Program

Introduction

Ask yourself

  • Do you want to learn how to respond positively to feedback on your assessments?
  • Do you want to make better use of your assessment feedback and aim for better grades?

How this module will help you

  • You will move from being defensive about feedback/criticism to embracing and applying feedback to become a better student.
  • You will understand how feedback can improve your academic success.

What you need to know

Studies show that the amount of time you spend interacting with your feedback has a significant impact on the rate of improvement in subsequent assessment tasks (Zimbardi et al, 2017). By developing better skills in understanding and applying feedback on assessments, you will achieve stronger academic success.

Video Content

Start by watching one of the following videos

Roll With the Punches: How to Accept Feedback

Sheila Heen

Run, hide, or say thank you: when faced with feedback, what do you do?" | TEDxCoMo

Joy Mayer

Test your capacity to take on assessment feedback

Take a recent piece of assessment that you have received feedback on and use the tool on ‘Using Feedback’ in thedesk to identify ways to take the feedback on board and improve your academic success.

What you can do to understand and make better use of assignment feedback

Read: Take the time to read and reflect on what the feedback means and what you need to do to improve next time.

Ask questions: If you’re not sure what is meant in the feedback provided, or you think there is not enough clear advice on how to improve in subsequent work, seek further clarification from your teacher/tutor (by phone or email) or the student support staff at your university.

Apply: Write a list of things you can do better next time you prepare an assessment and aim to get a better grade.

Feedback: To encourage your teachers/tutors to continue to provide useful feedback to you and other students, let them know you appreciated the effort they went to, and what actions you took in response.

Other students: Interacting with your peers to increase your understanding of how to connect with, and apply feedback, can help you apply it. So, chat with fellow students about your feedback and become an active constructor of feedback information. Just as learning is an active process, so is your interaction with feedback. Alternatively, you could ask your teacher/tutor if there is the opportunity for peer feedback methods to be used in the course, as the feedback from peers doing the same topic can provide another useful perspective to complement feedback from teaching staff. This can also help you to identify what characterises a quality assessment and the different ways it can be produced.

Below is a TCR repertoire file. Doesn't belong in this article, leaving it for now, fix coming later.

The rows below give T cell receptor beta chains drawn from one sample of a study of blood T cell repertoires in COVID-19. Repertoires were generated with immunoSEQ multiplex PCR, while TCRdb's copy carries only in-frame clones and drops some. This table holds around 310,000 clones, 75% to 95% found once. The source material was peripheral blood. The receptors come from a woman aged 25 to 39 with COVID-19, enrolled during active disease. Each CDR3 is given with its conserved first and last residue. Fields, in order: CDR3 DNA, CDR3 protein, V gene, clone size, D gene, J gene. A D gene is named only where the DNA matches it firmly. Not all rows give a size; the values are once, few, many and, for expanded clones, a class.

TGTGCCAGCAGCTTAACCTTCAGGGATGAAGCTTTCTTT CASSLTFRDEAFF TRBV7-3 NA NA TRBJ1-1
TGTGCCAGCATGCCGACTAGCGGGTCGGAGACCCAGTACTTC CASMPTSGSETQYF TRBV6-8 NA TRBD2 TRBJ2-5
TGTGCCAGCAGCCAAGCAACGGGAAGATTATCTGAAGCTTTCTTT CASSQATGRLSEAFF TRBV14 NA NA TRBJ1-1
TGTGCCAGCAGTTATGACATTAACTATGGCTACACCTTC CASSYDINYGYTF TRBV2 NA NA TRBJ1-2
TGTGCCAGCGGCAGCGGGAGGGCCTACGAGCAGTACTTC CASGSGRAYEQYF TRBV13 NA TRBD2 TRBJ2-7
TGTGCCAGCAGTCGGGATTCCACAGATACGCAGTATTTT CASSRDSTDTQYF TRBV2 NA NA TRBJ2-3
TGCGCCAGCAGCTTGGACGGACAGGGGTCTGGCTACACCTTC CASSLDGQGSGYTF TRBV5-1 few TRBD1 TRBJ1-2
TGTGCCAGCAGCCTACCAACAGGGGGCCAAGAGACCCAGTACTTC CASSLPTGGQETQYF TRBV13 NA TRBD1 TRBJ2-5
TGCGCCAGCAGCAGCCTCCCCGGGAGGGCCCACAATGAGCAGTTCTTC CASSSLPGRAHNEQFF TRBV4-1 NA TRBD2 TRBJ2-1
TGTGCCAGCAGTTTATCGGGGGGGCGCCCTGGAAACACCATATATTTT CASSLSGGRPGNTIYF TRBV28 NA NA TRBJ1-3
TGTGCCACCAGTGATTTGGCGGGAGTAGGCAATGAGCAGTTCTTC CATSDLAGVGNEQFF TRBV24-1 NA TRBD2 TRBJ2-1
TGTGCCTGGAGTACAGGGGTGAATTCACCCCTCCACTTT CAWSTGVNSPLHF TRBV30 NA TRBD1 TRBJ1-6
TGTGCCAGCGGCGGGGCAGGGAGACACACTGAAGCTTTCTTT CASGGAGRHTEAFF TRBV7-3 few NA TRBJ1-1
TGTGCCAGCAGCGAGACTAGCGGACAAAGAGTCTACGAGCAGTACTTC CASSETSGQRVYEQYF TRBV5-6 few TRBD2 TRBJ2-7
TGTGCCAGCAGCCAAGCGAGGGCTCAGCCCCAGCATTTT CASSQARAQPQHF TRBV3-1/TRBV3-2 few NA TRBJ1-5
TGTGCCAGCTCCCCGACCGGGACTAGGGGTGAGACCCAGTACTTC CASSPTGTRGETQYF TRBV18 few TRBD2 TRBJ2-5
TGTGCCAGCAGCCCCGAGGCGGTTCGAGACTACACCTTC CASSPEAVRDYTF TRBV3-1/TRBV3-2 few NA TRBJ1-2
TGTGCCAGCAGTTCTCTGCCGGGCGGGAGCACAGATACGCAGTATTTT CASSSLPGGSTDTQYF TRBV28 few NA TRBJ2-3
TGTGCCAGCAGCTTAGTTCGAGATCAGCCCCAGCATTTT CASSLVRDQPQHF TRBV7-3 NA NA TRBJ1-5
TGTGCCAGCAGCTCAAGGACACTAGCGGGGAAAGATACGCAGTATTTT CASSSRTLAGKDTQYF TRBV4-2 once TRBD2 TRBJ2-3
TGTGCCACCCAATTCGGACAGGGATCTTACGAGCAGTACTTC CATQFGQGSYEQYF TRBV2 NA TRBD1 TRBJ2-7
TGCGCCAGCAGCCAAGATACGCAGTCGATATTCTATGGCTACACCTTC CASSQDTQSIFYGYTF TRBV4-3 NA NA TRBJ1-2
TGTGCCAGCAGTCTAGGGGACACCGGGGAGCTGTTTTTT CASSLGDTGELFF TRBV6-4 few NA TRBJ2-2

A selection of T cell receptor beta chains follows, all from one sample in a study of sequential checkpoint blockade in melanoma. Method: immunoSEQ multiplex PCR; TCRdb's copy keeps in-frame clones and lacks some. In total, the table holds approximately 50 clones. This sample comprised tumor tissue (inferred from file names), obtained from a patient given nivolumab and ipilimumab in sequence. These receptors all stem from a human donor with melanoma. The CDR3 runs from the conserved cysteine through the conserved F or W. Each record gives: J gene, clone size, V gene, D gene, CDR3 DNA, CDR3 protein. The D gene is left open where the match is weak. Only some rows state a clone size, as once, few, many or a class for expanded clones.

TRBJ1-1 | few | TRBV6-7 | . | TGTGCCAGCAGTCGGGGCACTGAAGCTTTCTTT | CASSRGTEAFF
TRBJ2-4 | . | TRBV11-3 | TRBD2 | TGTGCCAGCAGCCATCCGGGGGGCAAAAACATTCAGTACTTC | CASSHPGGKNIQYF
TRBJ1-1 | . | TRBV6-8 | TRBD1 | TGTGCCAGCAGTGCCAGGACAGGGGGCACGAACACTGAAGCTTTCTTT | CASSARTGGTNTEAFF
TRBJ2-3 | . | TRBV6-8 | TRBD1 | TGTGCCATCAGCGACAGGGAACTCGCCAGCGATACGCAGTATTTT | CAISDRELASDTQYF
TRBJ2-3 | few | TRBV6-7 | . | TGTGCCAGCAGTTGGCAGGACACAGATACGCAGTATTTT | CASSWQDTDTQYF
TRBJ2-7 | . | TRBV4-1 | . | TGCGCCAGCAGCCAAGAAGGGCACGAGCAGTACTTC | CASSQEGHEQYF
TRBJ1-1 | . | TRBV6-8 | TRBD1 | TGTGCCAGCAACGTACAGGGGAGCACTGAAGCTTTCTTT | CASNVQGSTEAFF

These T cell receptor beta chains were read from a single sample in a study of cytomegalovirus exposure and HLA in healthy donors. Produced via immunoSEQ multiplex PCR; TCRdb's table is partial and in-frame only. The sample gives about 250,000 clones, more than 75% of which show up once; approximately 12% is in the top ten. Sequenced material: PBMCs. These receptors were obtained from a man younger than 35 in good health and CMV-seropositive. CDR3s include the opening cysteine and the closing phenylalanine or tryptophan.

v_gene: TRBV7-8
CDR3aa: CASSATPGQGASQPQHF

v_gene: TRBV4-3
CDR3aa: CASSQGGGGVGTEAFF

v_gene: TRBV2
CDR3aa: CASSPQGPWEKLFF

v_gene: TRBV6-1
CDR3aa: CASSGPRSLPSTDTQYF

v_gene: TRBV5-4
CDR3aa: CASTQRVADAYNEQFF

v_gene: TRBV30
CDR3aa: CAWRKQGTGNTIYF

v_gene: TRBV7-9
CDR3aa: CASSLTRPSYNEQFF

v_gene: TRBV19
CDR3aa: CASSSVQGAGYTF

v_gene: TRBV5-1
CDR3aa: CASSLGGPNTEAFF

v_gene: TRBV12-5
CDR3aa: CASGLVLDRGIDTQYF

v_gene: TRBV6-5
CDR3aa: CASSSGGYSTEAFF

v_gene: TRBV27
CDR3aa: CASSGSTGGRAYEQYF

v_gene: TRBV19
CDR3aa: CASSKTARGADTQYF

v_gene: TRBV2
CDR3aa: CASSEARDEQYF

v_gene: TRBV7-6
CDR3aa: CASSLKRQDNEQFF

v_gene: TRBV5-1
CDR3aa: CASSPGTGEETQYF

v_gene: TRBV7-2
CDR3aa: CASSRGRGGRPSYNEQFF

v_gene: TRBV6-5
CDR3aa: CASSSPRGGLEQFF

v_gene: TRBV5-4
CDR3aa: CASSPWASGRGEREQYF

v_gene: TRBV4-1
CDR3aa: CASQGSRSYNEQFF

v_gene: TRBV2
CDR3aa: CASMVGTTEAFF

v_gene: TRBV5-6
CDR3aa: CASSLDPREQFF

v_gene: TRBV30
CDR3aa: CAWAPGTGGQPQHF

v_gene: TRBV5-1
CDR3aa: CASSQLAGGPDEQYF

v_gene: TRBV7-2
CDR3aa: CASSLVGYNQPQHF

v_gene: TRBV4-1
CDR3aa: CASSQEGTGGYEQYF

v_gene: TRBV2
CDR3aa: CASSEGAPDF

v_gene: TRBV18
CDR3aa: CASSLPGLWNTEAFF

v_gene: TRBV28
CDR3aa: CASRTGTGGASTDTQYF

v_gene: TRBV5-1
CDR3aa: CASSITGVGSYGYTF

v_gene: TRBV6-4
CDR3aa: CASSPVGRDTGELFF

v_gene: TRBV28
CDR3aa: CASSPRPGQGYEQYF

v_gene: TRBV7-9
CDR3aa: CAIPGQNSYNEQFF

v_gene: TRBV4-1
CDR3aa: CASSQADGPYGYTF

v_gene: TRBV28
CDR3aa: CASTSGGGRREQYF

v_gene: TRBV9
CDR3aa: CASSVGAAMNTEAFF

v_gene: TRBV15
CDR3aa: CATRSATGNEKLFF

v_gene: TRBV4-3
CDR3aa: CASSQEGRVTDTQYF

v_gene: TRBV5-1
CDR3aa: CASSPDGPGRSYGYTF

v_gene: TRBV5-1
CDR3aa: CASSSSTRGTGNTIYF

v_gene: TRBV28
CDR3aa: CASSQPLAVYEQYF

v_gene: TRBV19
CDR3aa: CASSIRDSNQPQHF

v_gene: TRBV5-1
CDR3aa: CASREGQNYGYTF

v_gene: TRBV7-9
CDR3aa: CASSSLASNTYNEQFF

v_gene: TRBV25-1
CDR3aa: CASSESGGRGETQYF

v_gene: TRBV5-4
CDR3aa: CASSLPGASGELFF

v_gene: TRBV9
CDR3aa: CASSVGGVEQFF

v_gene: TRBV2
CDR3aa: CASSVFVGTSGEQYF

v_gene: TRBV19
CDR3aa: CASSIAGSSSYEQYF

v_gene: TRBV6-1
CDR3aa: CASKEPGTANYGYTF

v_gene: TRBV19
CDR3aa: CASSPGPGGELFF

Interact Small-group discussion: If you are studying on-campus, you could ask your teacher/tutor if it is possible to make some time after an assessment is returned, for there to be small group discussions to share feedback received and work out strategies to improve next time.

Video feedback: If you are studying online or externally, ask teaching staff to provide video feedback on your online platform that you can watch and refer to again if needed. Studies have also indicated teaching staff felt that video feedback allowed them to more effectively emphasise their key points and increase interaction with students (Orsmond et al, 2013). Comments database: Another opportunity to create conversations around feedback would be to ask teaching staff to provide students with the whole databank of comments used and then have a conversation about which comments each student thinks is relevant to their assessment. This encourages students to self-reflect and identify how you might respond to the feedback.

Embrace: Don’t let your emotions get in the way of using feedback to improve. Don’t be afraid of critical feedback – research shows that feedback comments need to reflect elements of criticality, so take these comments on board and change for the better! Reflect: consider your reaction to feedback – whether you are defensive or proactive – and focus on developing a growth mindset so you can integrate feedback more effectively.

Using feedback to improve

Source: UniSA, Using Feedback to Improve, online factsheet developed by UniSA Learning Advisers. By actively using the feedback that is provided to you (both before and after your work is undertaken) you can improve your overall understanding of a course, and your academic performance.

How might you receive feedback from your lecturer or tutor?

  1. Verbal and written comments or answers to questions delivered both individually or to the whole group during lectures, tutorials, practicals, placements, presentations, seminars, workshops etc.
  2. Online messages via individual and group emails, or messages on discussion forums.
  3. Answers or comments to online or in-class quizzes.
  4. Verbal or written comments on assignments to you individually, or your group.

What can you expect from feedback?

Feedback is a mixture of positive comments and advice about how you can improve your work. It may contain constructive criticism and sometimes these comments may disappoint at first. However, it is important to remember that feedback is designed to help your learning and improve your skills overall.

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